By Michael E. Miller
By Allie Conti
By David Villano
By Jose D. Duran
By Michael E. Miller
By Allie Conti
By Kyle Swenson
By Luther Campbell
The doorbell of the modest waterfront house on Biscayne Point plays an electronic jingle beginning "My Country 'Tis of Thee." High camp, but not for Mel Richard. And not because he's been a politician most of his life, but because he's never lost the idealism of his youth.
I've been reading about this man in news clips and photos; he created a firestorm in 1949 and 1950, meriting scores of stories in the local and national press. And as I wait to be greeted, I half-expect to meet the 37-year-old Melvin J. Richard, crime-fighting crusader. A small man of 86 answers, deep lines in his high forehead, thin silver hair. Forty-nine years have passed in an instant. He laughs gleefully at my disappointment.
Fifty years ago Richard was known as a tenacious, uncompromising warrior -- the only person in South Florida to run for office on the bold promise to confront local gangsters who controlled illegal gambling. The man who almost single-handedly persuaded a U.S. Senate committee to hold public hearings on the way organized crime had corrupted the police and municipal government of Miami Beach and other South Florida cities.
Throughout his long life, Mel Richard has lived the courage of his convictions. His explanation is simple: "I've always had a feeling that things should be right, they should be honest, and they shouldn't be otherwise."
He learned early on what it meant to confront men more powerful than he, and he came to appreciate rare alliances with those who understood the principles he cherished. A student at the University of Florida law school in 1933, he wrote a column in the student-run Florida Alligator criticizing the editor of the Tampa Tribune. On February 15 of that year, Giuseppe Zangara, a suspected anarchist, had tried to assassinate president-elect Franklin D. Roosevelt after a brief speech in Miami's Bayfront Park. His bullet missed FDR but hit Chicago Mayor Anton Cermak, who died from his wounds three weeks later. Every newspaper in the state demanded Zangara's hasty execution. The Tribune called for him to be boiled in oil. But Richard's column appealed for cooler heads. He suggested that Zangara was getting railroaded and, in fact, just might be insane.
Edwin Dart Lambright, the Tribune's editorial page editor, was incensed. And he was the chairman of the board of control that funded state universities. Lambright lambasted the school for allowing the column to run and threatened to withhold the school's operating money unless Richard was expelled. The president of the university begged Richard to apologize, but the law student stood his ground and refused. As a compromise, he was forbidden to write again for any student publication. The Alligator staff reacted by electing him editor, which prompted the university to padlock the paper's office. The Gainesville Sun then rode to the rescue and offered to print and distribute the Alligator for free.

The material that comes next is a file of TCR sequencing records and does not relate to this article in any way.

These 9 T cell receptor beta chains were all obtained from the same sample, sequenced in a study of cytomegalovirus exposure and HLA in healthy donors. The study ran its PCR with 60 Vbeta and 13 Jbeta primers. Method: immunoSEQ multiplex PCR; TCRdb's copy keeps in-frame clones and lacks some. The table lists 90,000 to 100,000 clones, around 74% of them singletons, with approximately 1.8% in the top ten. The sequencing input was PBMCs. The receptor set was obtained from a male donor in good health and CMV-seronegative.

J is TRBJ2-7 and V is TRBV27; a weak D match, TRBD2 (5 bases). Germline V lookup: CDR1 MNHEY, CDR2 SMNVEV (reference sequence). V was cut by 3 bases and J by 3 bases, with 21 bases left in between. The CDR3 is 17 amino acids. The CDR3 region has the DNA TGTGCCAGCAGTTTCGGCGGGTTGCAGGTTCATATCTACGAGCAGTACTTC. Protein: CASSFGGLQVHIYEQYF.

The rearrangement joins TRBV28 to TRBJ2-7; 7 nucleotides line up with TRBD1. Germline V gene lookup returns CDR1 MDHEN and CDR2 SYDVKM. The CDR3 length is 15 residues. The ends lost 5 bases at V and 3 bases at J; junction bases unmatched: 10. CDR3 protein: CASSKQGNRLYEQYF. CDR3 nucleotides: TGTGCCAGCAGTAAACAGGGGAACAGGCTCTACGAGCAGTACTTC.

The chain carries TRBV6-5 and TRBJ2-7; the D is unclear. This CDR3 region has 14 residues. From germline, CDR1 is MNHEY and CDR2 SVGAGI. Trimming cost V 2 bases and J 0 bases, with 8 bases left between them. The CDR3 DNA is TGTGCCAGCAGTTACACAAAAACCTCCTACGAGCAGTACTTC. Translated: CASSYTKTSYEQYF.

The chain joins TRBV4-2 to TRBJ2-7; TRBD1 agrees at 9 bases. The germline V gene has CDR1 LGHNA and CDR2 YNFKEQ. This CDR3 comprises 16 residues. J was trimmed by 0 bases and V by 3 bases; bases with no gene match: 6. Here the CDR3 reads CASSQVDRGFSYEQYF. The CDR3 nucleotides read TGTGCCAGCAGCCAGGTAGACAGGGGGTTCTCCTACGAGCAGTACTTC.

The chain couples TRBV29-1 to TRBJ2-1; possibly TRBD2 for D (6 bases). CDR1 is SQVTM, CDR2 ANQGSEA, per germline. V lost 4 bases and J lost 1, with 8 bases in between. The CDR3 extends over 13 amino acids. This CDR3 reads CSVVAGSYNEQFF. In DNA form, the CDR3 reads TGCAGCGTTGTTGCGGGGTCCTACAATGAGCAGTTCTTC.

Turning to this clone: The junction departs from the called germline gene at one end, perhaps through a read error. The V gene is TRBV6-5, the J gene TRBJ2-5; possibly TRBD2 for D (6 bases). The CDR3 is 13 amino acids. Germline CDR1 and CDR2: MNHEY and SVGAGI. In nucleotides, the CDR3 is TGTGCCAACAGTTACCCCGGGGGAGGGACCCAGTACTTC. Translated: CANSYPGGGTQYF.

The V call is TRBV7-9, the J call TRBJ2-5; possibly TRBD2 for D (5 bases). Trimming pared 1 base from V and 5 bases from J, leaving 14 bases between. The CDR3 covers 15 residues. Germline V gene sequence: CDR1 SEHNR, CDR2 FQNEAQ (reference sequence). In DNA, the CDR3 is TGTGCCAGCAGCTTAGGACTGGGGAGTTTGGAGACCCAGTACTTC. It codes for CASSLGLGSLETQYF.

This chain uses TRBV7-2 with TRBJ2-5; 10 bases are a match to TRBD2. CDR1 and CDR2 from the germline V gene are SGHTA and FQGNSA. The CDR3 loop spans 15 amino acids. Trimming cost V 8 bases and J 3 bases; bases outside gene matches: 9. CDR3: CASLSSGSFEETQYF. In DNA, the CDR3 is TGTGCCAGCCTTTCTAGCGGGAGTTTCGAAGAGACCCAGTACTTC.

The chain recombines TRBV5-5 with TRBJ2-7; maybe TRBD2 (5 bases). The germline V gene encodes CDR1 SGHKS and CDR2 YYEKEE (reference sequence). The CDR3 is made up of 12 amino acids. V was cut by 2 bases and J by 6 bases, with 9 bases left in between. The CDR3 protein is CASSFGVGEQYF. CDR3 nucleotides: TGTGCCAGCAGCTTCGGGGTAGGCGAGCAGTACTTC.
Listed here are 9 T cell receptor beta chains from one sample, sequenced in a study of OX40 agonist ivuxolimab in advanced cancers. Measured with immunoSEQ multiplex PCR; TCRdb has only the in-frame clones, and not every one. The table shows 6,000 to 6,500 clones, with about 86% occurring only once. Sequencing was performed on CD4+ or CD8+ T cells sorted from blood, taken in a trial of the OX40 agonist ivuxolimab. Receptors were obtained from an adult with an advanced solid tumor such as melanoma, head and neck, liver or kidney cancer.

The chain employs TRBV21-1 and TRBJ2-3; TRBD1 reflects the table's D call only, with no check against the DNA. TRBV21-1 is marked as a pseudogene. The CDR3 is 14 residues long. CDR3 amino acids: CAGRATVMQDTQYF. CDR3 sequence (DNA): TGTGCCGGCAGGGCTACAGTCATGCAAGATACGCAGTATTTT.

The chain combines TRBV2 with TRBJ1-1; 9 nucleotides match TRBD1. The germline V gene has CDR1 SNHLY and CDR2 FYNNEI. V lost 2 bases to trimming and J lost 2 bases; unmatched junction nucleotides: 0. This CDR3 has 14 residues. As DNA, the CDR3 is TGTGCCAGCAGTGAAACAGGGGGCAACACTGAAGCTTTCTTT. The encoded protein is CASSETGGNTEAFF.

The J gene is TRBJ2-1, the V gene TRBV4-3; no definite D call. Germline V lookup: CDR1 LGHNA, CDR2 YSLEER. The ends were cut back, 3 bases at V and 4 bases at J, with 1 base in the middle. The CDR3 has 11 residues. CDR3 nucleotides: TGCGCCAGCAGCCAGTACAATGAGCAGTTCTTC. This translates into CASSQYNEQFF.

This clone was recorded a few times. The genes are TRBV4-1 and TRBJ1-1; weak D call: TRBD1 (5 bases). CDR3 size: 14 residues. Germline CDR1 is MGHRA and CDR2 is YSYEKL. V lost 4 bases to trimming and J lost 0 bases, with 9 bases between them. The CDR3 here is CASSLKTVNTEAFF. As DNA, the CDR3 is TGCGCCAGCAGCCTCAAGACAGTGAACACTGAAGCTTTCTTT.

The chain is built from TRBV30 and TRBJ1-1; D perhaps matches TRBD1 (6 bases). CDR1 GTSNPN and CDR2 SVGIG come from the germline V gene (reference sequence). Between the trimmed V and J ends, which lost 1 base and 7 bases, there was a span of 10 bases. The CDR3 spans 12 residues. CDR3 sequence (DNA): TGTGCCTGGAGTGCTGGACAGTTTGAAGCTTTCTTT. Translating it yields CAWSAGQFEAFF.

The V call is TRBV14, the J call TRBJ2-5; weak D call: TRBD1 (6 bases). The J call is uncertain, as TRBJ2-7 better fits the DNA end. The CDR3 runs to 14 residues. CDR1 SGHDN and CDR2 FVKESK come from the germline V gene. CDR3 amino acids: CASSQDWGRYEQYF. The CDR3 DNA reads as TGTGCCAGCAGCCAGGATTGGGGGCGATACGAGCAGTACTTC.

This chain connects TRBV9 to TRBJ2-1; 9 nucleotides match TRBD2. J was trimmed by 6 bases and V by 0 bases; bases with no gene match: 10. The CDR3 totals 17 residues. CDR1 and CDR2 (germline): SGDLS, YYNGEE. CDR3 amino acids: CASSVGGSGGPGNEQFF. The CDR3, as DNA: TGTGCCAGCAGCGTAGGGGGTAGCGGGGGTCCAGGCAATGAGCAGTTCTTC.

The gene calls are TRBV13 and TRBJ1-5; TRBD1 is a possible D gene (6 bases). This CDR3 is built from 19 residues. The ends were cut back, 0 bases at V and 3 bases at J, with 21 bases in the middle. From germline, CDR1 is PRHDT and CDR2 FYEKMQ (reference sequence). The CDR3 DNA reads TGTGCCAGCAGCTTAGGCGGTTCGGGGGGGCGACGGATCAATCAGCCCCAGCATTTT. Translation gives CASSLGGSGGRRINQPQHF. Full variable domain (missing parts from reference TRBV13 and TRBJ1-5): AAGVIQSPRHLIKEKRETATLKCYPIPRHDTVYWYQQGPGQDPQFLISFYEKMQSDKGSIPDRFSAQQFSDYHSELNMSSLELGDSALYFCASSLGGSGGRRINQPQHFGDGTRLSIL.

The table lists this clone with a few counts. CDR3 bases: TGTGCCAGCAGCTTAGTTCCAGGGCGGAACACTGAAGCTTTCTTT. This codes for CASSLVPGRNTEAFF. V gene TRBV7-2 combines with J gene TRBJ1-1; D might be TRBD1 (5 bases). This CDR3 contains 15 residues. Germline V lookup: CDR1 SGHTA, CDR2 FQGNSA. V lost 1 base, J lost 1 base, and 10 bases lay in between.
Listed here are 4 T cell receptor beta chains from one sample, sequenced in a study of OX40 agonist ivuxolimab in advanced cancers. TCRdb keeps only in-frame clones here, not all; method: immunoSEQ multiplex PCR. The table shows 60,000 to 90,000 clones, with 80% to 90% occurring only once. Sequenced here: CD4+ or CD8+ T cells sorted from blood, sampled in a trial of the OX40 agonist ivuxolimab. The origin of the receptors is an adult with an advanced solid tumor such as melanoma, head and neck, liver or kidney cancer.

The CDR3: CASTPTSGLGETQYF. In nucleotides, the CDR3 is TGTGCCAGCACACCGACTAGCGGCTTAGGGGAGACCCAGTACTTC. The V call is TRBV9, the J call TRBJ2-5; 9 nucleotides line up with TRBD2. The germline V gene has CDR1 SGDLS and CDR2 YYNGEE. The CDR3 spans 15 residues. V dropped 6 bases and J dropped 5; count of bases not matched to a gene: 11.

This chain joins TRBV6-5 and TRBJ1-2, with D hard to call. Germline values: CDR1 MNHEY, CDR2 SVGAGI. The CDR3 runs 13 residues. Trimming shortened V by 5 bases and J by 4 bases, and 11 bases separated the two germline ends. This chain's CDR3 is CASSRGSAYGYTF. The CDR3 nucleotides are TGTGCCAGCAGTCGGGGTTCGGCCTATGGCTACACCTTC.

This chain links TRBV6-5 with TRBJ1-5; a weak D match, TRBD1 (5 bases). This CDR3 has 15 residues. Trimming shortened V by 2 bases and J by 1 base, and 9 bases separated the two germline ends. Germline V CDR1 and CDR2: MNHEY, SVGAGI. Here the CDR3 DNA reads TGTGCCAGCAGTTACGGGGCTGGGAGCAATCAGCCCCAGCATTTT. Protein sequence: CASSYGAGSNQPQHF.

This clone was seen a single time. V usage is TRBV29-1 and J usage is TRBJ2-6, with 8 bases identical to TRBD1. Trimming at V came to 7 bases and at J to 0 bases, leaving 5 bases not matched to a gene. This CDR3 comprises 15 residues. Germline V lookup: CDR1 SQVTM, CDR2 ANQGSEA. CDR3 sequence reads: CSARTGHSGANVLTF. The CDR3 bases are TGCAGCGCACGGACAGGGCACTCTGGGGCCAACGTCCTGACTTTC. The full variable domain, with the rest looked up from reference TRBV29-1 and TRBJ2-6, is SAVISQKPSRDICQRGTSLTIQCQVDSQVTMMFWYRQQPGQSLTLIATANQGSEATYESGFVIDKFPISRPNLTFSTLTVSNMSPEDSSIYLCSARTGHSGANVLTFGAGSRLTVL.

Since then, plenty of Richard's enemies have hoped he'd just go away. But not only has he never given them the satisfaction, he's outlived most of them. He resists retirement even now. Each morning he goes to work at the South Bayshore Drive law firm Richard & Richard, which he founded but which his son Dennis now runs. Richard made one of his few concessions to age last year, when he gave up driving. These days a limo takes him back and forth to the office, or his wife Janet drives.
Richard grew up in Brooklyn and moved with his parents to Miami Beach in 1930. In 1934, law degree in hand, he opened a practice on Washington Avenue in Miami Beach, netting $120 his first year. Seven years later he was appointed a Miami Beach municipal judge. But after the start of World War II, he resigned his judgeship and joined the navy. Returning from the war in 1946, he took up private practice again. Though he was gone just three years, he was amazed at the changes: "I found there was a criminal syndicate running Miami Beach," he recalls. "If it was here before I left, I didn't know anything about it."
His first encounter with the syndicate was tame, he says. "I'd learned to play four-wall handball in the navy. It was a good game, and I went to the city commission to see if they'd build courts in Flamingo Park. I went, and they wouldn't listen to me. I couldn't even get anyone to make a motion."
In front of city hall, a stranger approached him. "He told me, 'I heard you asking about four-wall handball courts. I think it's a good idea.' I laughed. 'What can you do? They wouldn't even listen to me.' He said, 'I think I can exert some pressure.'" At the next council meeting, a motion was made and passed without dissent.
"I thought, Who was this guy?" says Richard.
Once he learned, he never played on those courts.
In 1947 Richard ran for a seat on the Miami Beach City Council, promising voters he'd see to it that bookie joints were shut down. "If the chief of police won't arrest them," he said, "then I'll do it myself till we get a new chief."